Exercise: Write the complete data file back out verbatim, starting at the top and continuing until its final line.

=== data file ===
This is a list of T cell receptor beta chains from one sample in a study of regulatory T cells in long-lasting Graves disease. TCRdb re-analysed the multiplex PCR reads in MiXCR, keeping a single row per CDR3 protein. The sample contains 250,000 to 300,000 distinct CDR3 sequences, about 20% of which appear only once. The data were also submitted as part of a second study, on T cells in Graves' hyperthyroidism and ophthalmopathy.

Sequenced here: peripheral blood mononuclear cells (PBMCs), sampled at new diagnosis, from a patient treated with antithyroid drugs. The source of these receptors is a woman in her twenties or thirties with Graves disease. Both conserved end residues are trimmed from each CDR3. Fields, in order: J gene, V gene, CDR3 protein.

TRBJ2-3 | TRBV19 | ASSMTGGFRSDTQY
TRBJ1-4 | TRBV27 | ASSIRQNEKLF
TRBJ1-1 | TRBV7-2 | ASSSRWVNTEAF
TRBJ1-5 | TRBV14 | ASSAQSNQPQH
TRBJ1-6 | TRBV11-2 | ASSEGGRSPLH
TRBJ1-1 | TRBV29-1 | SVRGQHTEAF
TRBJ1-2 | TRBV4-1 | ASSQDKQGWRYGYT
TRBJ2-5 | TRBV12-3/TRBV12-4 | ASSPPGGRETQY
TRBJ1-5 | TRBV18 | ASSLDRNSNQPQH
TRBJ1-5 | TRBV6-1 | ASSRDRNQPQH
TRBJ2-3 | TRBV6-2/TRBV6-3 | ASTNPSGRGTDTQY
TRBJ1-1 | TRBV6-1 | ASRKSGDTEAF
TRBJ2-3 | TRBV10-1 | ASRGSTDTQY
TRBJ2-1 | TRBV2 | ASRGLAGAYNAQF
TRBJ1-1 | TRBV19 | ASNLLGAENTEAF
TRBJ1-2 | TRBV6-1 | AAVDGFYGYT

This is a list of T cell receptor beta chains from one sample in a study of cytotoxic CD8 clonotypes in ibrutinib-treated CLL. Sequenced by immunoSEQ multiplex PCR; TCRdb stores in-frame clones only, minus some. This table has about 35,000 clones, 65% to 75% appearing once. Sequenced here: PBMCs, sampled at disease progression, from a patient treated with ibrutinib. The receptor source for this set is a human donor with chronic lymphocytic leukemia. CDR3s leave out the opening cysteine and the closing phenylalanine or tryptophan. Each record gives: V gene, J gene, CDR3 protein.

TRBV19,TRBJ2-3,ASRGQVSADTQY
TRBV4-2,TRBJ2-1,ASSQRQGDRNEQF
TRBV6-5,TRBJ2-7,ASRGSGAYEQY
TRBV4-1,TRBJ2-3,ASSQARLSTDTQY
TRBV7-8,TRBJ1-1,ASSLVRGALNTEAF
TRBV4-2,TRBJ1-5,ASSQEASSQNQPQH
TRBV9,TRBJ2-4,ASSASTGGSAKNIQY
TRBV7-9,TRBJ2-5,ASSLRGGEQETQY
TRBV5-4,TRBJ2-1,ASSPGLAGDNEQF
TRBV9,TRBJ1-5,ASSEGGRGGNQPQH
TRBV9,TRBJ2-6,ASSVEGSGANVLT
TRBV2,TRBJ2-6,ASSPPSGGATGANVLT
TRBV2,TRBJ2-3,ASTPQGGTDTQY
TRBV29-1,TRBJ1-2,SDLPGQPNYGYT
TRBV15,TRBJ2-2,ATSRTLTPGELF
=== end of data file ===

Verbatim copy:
This is a list of T cell receptor beta chains from one sample in a study of regulatory T cells in long-lasting Graves disease. TCRdb re-analysed the multiplex PCR reads in MiXCR, keeping a single row per CDR3 protein. The sample contains 250,000 to 300,000 distinct CDR3 sequences, about 20% of which appear only once. The data were also submitted as part of a second study, on T cells in Graves' hyperthyroidism and ophthalmopathy.

Sequenced here: peripheral blood mononuclear cells (PBMCs), sampled at new diagnosis, from a patient treated with antithyroid drugs. The source of these receptors is a woman in her twenties or thirties with Graves disease. Both conserved end residues are trimmed from each CDR3. Fields, in order: J gene, V gene, CDR3 protein.

TRBJ2-3 | TRBV19 | ASSMTGGFRSDTQY
TRBJ1-4 | TRBV27 | ASSIRQNEKLF
TRBJ1-1 | TRBV7-2 | ASSSRWVNTEAF
TRBJ1-5 | TRBV14 | ASSAQSNQPQH
TRBJ1-6 | TRBV11-2 | ASSEGGRSPLH
TRBJ1-1 | TRBV29-1 | SVRGQHTEAF
TRBJ1-2 | TRBV4-1 | ASSQDKQGWRYGYT
TRBJ2-5 | TRBV12-3/TRBV12-4 | ASSPPGGRETQY
TRBJ1-5 | TRBV18 | ASSLDRNSNQPQH
TRBJ1-5 | TRBV6-1 | ASSRDRNQPQH
TRBJ2-3 | TRBV6-2/TRBV6-3 | ASTNPSGRGTDTQY
TRBJ1-1 | TRBV6-1 | ASRKSGDTEAF
TRBJ2-3 | TRBV10-1 | ASRGSTDTQY
TRBJ2-1 | TRBV2 | ASRGLAGAYNAQF
TRBJ1-1 | TRBV19 | ASNLLGAENTEAF
TRBJ1-2 | TRBV6-1 | AAVDGFYGYT

This is a list of T cell receptor beta chains from one sample in a study of cytotoxic CD8 clonotypes in ibrutinib-treated CLL. Sequenced by immunoSEQ multiplex PCR; TCRdb stores in-frame clones only, minus some. This table has about 35,000 clones, 65% to 75% appearing once. Sequenced here: PBMCs, sampled at disease progression, from a patient treated with ibrutinib. The receptor source for this set is a human donor with chronic lymphocytic leukemia. CDR3s leave out the opening cysteine and the closing phenylalanine or tryptophan. Each record gives: V gene, J gene, CDR3 protein.

TRBV19,TRBJ2-3,ASRGQVSADTQY
TRBV4-2,TRBJ2-1,ASSQRQGDRNEQF
TRBV6-5,TRBJ2-7,ASRGSGAYEQY
TRBV4-1,TRBJ2-3,ASSQARLSTDTQY
TRBV7-8,TRBJ1-1,ASSLVRGALNTEAF
TRBV4-2,TRBJ1-5,ASSQEASSQNQPQH
TRBV9,TRBJ2-4,ASSASTGGSAKNIQY
TRBV7-9,TRBJ2-5,ASSLRGGEQETQY
TRBV5-4,TRBJ2-1,ASSPGLAGDNEQF
TRBV9,TRBJ1-5,ASSEGGRGGNQPQH
TRBV9,TRBJ2-6,ASSVEGSGANVLT
TRBV2,TRBJ2-6,ASSPPSGGATGANVLT
TRBV2,TRBJ2-3,ASTPQGGTDTQY
TRBV29-1,TRBJ1-2,SDLPGQPNYGYT
TRBV15,TRBJ2-2,ATSRTLTPGELF